The housing allowance lets ordained staff deduct the cost of housing from income subject to federal taxes.

The amount of the allowance should cover the cost of maintaining a home: mortgage or rent payments, taxes, repairs, insurance, furnishings, utilities, etc. For federal income tax purposes, the excludable amount of a housing allowance is limited to the lesser of:

  1. The amount designated by the church, or
  2. The amount actually spent on housing by the minister for the year, or
  3. The fair rental value of a furnished house, plus utilities such as gas, electricity, oil, telephone and water.

A minister cannot exclude more than his/her church designates, so the designated amount must at least be enough to cover items # 2 or 3 above. If the designated amount exceeds the lesser of item # 2 or 3, the minister must report the excess as taxable income.

A church must designate the housing allowance portion of a minister’s salary in advance of when that salary takes effect. The minister is responsible for documenting actual housing expenses. For more information on the housing allowance, click here

Housing Allowance Example
Designated by the church $22,000
Fair rental value of a furnished house, plus utilities $19,000
Actually spent on housing by the minister for the year $17,600

In this example, the church designated $22,000 of its minister’s salary as a housing allowance. A realtor’s estimate of the rental value for a similarly furnished house came to $19,000, so the church’s designation was too high.

But when the minister added up her actual mortgage payments, utility, and maintenance costs for the year, the total was even lower: $17,600. Since that is the least of the three amounts, the minister can only deduct $17,600 from her federally taxable income.

Rental Value of a parsonage

For a minister living in a parsonage, the church does not report the rental value or any utility costs paid or reimbursed by the church as income for federal income tax purposes. However, the minister must count the parsonage rental value, utilities, and parsonage allowance as income when calculating his or her SECA tax.

A church should base the rental value on what the parsonage could be rented for in the community. A local real estate agent can help you determine this. Alternatively, your church can use 1% of the market value of the parsonage. For example, if the parsonage market value is $100,000, the monthly rental value would be $1,000. Consider annual adjustments to the parsonage rental value.

Your church’s accurate report of parsonage value helps MMBB determine death, disability, and retirement benefits.


An accurate parsonage rental value does more than help a pastor save on taxes. Your church reports this value, along with cash salary and utilities, to MMBB for Comprehensive Plan premium purposes.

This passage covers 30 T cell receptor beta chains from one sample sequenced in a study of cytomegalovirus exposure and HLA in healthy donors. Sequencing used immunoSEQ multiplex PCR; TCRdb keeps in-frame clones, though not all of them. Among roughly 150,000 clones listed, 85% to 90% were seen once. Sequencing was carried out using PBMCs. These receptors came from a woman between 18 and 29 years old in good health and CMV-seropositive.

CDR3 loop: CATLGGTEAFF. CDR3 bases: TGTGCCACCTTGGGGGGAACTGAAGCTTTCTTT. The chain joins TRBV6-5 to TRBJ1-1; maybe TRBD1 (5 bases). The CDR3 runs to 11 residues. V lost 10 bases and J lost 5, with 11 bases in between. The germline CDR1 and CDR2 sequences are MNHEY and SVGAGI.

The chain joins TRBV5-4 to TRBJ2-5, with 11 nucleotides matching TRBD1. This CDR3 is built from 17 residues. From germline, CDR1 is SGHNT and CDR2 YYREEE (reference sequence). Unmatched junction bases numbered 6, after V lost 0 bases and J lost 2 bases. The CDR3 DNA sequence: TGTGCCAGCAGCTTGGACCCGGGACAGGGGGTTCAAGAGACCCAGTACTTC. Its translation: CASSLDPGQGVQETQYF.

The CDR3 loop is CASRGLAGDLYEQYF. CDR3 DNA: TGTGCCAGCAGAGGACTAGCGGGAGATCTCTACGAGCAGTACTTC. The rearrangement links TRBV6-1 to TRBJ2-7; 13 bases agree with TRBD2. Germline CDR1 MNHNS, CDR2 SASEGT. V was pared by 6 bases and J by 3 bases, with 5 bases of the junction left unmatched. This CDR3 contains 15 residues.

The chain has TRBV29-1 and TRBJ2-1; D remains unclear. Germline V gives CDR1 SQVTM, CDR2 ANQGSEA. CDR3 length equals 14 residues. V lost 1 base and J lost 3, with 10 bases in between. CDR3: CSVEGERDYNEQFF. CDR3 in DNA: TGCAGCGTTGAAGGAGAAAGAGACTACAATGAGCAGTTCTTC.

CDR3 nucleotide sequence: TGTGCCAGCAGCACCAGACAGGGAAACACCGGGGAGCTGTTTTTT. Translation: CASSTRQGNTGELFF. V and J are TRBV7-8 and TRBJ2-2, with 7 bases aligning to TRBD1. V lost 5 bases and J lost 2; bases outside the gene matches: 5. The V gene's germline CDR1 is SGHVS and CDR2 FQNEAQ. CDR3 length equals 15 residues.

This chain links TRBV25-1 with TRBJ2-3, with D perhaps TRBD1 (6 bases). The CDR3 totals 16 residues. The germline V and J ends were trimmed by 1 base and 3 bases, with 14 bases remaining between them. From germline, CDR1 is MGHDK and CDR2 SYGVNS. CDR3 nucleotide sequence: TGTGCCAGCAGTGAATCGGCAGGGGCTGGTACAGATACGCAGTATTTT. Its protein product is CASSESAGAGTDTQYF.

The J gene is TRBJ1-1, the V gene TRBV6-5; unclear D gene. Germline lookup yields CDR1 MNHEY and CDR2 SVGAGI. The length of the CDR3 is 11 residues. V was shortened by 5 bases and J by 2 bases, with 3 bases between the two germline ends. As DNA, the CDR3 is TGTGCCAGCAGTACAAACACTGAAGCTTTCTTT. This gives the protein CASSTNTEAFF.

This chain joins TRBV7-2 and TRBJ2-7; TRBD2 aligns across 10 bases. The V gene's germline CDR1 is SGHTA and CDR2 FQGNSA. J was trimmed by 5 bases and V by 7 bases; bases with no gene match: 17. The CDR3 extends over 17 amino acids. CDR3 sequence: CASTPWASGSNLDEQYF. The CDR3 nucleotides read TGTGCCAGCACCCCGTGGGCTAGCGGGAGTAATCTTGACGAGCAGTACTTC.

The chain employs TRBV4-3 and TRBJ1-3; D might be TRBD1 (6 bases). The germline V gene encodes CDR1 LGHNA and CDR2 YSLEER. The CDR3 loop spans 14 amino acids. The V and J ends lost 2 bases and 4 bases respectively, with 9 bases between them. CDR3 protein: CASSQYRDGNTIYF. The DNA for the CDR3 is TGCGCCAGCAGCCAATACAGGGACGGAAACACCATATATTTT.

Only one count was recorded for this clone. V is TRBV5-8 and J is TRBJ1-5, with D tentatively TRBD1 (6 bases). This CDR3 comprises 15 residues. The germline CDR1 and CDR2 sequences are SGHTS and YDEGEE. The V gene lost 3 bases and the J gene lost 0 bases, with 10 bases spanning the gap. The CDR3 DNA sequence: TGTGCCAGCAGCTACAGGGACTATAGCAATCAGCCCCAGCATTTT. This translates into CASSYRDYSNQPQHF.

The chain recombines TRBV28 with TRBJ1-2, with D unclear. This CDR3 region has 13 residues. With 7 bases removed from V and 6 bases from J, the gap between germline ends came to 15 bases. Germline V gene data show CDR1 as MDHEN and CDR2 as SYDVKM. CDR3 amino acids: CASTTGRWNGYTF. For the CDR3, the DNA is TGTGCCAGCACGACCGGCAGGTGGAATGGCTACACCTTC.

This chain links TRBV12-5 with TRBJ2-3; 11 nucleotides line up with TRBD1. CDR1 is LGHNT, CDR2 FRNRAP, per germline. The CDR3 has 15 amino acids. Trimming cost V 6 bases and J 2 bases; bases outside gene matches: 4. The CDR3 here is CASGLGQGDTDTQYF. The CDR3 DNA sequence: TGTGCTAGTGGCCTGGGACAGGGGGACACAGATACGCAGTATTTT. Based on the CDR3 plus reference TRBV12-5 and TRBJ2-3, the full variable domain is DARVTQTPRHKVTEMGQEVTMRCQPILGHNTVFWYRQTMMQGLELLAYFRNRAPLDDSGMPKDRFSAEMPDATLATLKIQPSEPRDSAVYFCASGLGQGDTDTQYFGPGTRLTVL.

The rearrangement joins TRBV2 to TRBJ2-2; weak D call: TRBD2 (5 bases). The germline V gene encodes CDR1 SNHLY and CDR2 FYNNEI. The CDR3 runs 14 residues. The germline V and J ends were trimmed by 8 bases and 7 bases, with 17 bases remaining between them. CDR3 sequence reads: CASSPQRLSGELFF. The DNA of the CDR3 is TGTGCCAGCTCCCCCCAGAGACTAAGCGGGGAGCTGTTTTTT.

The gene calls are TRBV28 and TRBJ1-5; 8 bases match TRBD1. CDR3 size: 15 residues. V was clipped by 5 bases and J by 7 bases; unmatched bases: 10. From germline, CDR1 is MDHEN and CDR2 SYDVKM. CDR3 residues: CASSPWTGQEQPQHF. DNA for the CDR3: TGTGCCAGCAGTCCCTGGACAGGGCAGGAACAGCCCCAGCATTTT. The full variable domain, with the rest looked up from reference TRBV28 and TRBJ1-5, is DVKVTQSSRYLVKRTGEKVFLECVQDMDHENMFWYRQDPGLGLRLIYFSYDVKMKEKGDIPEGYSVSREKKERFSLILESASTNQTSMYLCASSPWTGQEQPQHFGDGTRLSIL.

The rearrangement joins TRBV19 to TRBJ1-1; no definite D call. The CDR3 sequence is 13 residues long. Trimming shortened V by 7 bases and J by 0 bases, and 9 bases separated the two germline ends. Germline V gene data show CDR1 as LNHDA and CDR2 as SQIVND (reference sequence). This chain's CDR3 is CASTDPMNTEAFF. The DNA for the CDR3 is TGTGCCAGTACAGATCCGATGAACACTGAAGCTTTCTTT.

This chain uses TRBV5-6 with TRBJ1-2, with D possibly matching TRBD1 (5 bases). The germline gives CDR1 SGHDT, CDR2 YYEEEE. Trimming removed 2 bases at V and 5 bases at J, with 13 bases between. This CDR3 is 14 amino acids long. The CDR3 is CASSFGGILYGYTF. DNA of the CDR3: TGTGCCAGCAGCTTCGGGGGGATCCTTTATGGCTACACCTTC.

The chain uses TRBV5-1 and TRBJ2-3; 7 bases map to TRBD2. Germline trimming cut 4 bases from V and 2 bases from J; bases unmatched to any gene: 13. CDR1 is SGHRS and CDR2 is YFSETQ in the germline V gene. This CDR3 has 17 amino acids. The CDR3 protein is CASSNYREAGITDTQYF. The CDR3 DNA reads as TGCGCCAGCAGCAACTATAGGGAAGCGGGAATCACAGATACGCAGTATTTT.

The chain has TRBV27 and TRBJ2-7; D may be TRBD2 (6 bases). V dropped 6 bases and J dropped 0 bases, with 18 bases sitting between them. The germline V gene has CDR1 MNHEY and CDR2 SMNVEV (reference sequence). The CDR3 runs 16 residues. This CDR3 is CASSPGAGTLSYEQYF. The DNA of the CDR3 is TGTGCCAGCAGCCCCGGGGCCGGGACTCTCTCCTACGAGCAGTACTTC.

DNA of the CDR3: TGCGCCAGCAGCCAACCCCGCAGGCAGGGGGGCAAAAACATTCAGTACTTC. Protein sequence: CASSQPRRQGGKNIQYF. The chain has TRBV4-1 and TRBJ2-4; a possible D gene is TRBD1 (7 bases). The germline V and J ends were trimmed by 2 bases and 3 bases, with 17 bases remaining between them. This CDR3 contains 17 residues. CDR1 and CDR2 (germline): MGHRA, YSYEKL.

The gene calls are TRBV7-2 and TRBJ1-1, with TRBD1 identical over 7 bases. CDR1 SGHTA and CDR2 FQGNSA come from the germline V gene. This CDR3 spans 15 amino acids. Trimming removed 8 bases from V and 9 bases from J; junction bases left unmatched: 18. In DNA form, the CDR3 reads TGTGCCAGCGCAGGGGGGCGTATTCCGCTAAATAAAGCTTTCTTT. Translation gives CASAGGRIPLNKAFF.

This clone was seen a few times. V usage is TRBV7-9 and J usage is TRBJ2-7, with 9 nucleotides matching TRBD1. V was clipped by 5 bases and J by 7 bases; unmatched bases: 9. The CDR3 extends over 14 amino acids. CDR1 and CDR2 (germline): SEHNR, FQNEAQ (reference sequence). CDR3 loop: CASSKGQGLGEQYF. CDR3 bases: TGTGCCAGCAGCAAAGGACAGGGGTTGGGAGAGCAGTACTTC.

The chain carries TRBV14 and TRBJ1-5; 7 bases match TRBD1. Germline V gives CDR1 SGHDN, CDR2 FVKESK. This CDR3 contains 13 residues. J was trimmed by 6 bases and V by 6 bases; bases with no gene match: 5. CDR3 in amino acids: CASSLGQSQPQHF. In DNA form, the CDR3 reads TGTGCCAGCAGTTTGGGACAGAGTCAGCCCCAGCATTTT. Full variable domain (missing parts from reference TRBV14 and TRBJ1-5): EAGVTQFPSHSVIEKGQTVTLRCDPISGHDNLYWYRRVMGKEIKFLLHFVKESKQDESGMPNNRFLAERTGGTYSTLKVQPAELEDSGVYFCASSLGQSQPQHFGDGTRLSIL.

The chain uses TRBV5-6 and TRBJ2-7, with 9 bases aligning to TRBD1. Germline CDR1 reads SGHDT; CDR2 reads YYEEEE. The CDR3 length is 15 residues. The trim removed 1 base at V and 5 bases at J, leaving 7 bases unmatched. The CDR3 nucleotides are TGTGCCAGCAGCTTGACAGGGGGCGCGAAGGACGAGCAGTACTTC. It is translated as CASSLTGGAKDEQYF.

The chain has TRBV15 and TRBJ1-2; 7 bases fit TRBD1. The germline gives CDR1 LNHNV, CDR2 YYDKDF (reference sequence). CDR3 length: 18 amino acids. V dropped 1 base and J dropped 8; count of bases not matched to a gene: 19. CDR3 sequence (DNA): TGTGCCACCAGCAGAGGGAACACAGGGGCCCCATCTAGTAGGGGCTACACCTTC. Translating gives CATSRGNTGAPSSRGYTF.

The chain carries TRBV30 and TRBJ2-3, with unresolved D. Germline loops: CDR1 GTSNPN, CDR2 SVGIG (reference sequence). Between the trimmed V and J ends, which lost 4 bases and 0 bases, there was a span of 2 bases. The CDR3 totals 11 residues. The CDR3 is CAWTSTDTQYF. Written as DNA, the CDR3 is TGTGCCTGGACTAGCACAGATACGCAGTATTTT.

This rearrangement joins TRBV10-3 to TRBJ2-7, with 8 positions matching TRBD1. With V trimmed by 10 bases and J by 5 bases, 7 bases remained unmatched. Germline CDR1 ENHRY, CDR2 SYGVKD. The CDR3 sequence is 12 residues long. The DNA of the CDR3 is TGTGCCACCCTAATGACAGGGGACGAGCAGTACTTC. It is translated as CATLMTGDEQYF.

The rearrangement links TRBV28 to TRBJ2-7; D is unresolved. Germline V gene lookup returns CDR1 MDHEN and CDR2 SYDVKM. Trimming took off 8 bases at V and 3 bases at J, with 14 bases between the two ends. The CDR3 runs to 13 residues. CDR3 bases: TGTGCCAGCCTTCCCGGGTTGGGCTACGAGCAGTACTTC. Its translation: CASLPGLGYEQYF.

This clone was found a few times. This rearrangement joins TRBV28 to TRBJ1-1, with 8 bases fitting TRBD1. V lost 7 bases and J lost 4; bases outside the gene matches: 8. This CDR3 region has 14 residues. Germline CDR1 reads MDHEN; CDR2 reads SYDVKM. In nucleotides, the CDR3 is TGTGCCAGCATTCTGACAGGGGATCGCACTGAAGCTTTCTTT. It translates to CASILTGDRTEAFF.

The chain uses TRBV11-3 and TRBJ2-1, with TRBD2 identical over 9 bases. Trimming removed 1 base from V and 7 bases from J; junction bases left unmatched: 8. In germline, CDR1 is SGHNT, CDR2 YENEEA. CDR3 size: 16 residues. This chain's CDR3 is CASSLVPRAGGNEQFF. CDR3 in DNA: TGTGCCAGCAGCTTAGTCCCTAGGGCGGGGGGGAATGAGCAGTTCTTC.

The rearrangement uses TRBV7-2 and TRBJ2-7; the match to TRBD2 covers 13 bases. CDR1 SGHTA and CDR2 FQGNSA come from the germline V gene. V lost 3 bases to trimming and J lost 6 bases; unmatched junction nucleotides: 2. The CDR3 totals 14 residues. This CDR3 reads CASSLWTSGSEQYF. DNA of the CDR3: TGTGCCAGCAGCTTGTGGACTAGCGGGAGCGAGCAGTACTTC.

If the reported rental value is less than the actual value of the parsonage, the minister’s death, disability, and retirement benefits will be lower. That can create considerable hardship if the member’s surviving family must find alternative housing.
The Impact of Under-Reporting
(45 Year-old Member)
Compensation Death Benefit
(4 x Reported Compensation)
Actual: $50,000 $200,000
Under-reported: $45,000 $180,000
($20,000 less)

Parsonage allowance

In addition to determining the parsonage rental value, your church can also designate a part of a minister’s cash salary as a parsonage allowance. The parsonage allowance covers anything purchased by the minister to maintain a home in the parsonage, such as furnishings or renter’s insurance. The amount of this allowance is excluded from the minister’s taxable income to the extent that it can be justified by actual housing costs.

Equity allowance for ministers living in a parsonage

Unlike homeowners, ministers who live in parsonages usually do not have equity in their homes. This puts them at a disadvantage when they approach retirement. They must seek housing while not having built up equity over the years.

Churches can help such ministers by providing an equity allowance in addition to the minister’s compensation. There are several tax-advantaged ways to do this:

  • The church can make contributions on behalf of the minister to the Retirement Only – Employer Contribution, available from MMBB. Contributions and earnings are not taxable to the minister until withdrawn in retirement.
  • A minister may choose to supplement the equity allowance by starting or increasing contributions to Retirement Only – Employee Contribution. Contributions are excluded from Social Security/Medicare taxes for ordained ministers.

Housing Allowance Worksheet

MMBB provides this allowance worksheet as an example only – this is in no way a form to suggest or provide advice in any way, for any situation, and should be treated as such.

Remember the tax code limits the nontaxable portion of housing compensation designated as housing allowance for ministers who own their home to the fair rental value of the home (furnished, plus utilities). Ministers who own their homes should take the following expenses into account in computing their housing allowance exclusion.

Click to download the housing allowance worksheet – PDF 124.4 KB.